Brexit and Ireland


Ruairi Quinn, Treasurer of the Party of European Socialists and former leader of the Irish Labour Party writes for the Labour Movement for Europe on the effect of Brexit on the relationships between Ireland and Northern Ireland.

It is not engaging in hyperbole to say that Brexit poses the biggest challenge we as a people have ever encountered in peacetime. We must not forget the decades of violence, social breakdown, and fear, which preceded the Good Friday Agreement. Thanks, in no small part, to the UK Labour Party under the leadership of Tony Blair, the achievement of peace in Northern Ireland, is a European success story. The current position of Mrs May and her Government will inflict substantial damage on the economy of Northern Ireland, Ireland, and the UK; and endanger the peace process enshrined in the Good Friday Agreement.


The seriousness of the subject matter needs no embellishment. Brexit poses unprecedented political, economic and social challenges for Ireland. It challenges our prosperity. It endangers our peace.

Due to historical and geographical circumstances Ireland’s relationship with the UK is deeply rooted and complex. Ireland shares a land border with the UK and remains especially integrated with the UK in terms of trade, supply chains, migration and language. The UK’s withdrawal will have ramifications for all of the remaining 27 Member States, but the shock will be distributed asymmetrically, and the impact on Ireland will be greater than that on any other European country.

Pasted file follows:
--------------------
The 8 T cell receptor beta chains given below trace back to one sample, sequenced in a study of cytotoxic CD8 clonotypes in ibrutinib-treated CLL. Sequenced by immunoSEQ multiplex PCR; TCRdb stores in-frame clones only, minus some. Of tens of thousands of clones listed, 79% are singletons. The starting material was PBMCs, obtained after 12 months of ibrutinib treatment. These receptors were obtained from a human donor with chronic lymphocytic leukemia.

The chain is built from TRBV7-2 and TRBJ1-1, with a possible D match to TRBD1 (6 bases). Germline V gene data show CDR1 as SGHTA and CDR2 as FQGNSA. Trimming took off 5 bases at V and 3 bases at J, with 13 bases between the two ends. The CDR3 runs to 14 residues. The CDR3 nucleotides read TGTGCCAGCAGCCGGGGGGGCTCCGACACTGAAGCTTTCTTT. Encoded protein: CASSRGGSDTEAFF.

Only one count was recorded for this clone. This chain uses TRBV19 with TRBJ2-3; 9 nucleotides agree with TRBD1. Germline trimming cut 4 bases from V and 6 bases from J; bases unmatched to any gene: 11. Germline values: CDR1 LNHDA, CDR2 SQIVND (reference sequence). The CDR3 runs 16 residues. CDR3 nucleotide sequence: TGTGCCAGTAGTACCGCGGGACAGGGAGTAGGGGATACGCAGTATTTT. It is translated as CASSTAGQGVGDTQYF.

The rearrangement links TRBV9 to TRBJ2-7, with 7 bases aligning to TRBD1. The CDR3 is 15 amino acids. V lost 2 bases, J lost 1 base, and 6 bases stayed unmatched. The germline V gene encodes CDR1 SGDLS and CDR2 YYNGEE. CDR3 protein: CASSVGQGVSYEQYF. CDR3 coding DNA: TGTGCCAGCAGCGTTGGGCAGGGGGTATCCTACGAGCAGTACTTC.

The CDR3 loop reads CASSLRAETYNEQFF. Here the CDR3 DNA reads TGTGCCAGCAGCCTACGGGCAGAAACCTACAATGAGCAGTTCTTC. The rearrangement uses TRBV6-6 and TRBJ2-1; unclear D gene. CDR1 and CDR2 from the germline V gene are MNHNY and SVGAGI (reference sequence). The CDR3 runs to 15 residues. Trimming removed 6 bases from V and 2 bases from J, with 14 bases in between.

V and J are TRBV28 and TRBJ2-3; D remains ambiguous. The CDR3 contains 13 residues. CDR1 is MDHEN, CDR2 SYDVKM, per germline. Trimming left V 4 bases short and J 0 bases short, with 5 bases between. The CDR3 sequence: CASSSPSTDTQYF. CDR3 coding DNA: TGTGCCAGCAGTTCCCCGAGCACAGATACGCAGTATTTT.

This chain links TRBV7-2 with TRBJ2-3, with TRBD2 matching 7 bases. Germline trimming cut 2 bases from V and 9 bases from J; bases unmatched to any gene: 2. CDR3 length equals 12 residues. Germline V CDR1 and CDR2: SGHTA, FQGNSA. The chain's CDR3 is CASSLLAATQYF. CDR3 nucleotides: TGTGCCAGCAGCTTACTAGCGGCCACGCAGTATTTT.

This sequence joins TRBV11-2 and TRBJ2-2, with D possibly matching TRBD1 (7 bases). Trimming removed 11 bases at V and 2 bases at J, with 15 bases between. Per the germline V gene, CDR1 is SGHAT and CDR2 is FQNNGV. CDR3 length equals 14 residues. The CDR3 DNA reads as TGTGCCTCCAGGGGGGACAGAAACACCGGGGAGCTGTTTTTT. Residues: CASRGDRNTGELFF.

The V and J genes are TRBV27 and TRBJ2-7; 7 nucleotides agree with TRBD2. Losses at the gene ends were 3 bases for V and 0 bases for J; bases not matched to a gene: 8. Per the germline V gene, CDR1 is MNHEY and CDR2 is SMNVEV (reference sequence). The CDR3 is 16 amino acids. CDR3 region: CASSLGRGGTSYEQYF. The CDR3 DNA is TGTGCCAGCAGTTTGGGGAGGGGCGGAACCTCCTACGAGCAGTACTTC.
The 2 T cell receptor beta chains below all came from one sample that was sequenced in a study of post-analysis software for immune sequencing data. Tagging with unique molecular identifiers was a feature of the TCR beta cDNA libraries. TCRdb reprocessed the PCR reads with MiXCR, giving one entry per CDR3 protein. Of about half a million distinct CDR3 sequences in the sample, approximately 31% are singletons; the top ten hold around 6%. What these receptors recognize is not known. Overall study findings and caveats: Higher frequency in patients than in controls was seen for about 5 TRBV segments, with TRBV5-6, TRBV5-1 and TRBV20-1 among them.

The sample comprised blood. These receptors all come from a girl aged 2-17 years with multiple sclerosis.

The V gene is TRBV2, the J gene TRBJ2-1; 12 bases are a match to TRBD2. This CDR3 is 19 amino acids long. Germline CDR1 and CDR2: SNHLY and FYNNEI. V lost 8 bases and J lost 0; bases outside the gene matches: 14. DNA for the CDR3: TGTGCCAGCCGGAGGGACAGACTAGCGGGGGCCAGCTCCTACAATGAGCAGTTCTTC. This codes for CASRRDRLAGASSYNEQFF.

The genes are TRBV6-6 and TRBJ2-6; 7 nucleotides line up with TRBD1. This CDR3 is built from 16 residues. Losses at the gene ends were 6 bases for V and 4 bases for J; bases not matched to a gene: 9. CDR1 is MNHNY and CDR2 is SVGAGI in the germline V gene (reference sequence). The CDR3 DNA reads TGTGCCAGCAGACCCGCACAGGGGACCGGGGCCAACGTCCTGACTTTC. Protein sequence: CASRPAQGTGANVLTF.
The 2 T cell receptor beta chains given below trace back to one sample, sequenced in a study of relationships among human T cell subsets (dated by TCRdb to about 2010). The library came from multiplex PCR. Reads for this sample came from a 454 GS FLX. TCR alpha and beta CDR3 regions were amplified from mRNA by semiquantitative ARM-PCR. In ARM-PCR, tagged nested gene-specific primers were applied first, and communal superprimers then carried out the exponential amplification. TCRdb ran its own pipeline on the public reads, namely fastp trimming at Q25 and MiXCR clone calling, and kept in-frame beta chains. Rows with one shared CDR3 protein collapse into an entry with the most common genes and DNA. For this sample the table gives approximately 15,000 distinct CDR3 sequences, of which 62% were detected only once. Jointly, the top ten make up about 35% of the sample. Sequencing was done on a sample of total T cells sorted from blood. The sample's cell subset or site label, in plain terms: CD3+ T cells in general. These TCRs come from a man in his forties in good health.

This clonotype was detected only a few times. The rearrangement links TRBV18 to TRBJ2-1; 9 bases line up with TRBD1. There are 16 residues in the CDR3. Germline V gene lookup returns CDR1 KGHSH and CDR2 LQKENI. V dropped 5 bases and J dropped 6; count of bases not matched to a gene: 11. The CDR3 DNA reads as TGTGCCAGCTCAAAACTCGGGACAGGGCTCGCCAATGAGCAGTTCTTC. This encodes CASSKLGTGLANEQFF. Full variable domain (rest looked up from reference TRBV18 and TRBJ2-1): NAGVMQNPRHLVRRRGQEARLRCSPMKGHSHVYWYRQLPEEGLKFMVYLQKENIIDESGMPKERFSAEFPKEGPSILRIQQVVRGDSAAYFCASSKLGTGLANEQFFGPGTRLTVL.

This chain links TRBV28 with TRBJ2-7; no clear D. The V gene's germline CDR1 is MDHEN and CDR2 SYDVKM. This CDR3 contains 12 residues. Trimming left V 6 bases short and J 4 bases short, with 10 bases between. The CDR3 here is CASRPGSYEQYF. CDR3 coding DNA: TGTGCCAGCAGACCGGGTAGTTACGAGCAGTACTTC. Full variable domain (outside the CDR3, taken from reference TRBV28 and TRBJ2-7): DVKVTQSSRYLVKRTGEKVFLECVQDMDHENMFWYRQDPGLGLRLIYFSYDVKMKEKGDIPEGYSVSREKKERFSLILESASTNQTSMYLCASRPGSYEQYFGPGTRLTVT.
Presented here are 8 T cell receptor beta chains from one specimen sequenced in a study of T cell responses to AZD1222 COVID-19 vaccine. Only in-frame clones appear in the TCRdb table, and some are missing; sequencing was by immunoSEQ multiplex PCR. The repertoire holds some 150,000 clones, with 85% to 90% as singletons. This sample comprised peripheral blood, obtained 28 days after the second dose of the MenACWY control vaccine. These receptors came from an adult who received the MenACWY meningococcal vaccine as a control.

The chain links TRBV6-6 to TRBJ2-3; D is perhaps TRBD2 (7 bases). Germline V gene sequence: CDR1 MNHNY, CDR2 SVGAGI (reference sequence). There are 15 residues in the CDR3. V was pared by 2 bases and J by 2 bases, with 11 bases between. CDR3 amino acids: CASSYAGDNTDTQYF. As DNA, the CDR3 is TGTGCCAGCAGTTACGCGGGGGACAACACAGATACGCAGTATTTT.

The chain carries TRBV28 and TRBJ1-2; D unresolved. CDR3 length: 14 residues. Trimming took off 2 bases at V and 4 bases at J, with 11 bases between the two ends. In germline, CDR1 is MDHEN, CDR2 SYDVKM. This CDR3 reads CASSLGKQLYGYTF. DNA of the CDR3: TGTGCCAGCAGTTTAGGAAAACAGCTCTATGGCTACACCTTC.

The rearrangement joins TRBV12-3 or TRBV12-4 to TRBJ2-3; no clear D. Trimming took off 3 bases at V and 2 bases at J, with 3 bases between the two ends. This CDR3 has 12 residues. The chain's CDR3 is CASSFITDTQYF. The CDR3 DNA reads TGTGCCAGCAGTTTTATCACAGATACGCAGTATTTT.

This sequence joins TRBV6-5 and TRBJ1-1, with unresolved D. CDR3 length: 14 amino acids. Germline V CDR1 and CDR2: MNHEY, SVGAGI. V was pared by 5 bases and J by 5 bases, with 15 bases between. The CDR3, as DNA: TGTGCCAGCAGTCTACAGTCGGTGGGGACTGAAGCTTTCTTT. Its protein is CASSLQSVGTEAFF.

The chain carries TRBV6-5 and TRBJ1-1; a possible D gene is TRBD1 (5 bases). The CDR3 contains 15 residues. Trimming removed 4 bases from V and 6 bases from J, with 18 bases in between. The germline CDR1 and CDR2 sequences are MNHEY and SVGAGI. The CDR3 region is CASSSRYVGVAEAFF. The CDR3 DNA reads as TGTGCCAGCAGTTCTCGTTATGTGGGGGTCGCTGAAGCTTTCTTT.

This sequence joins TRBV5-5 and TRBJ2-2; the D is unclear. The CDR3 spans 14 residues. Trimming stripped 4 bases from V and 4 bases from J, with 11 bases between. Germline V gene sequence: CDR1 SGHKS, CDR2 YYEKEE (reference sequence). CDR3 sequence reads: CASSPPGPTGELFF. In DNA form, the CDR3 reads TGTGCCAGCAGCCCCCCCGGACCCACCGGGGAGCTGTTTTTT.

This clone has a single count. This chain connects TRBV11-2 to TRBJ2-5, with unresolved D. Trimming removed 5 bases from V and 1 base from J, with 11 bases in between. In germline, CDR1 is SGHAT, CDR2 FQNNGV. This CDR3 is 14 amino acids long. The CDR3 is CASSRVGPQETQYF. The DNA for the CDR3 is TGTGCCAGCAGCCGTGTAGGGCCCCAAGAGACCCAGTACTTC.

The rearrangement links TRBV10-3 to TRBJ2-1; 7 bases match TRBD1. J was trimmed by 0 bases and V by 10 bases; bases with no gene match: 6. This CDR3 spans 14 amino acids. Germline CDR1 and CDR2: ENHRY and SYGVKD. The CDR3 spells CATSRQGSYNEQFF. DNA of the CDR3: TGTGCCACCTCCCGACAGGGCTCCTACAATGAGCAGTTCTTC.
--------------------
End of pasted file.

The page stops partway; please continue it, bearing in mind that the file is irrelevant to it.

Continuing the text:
The potential impacts on the Irish economy are profound. €1.2 billion in trade flows across the Irish Sea every week. Ireland is six times more dependent for exports to the UK market than the EU average and much of that dependency is concentrated in the labour intensive SME sector, which has already suffered a serious loss of competitiveness due to the recent depreciation of sterling.

If the UK were to find itself outside the customs union, and unable to negotiate the ‘associate member’ status that Mrs May has alluded to, tariffs on cross-border trade on many goods, particularly agricultural produce, would be inevitable. Irish businesses trading with the UK would have to submit customs declarations, pay Value Added Tax on their products as they cross a border, and accept delays while waiting for goods to clear inspections. The OECD has estimated that the typical delays and costs associated with goods crossing borders can increase the transaction costs of trade by up to 24% of the value of traded goods.


The transformation of Northern Ireland from a region plagued by incessant violence into one characterised by peaceful co-existence has been made possible not only by Ireland’s and the UK’s joint membership of the European Union but also by the very existence of the Union itself. Providing as it does the institutional framework for building new common structures and providing credible guarantees that civil rights will be respected and enforced.

The withdrawal of the UK from the Union and from the Court will thus upset the equilibrium that has been created between the two governments and, more significantly, between the two communities in the North. Under the most malign scenario any change in the status and security of one community could lead to pressure for a change in the constitutional status of Northern Ireland, with the potential for a backlash should either community deem itself to be politically disadvantaged by developments.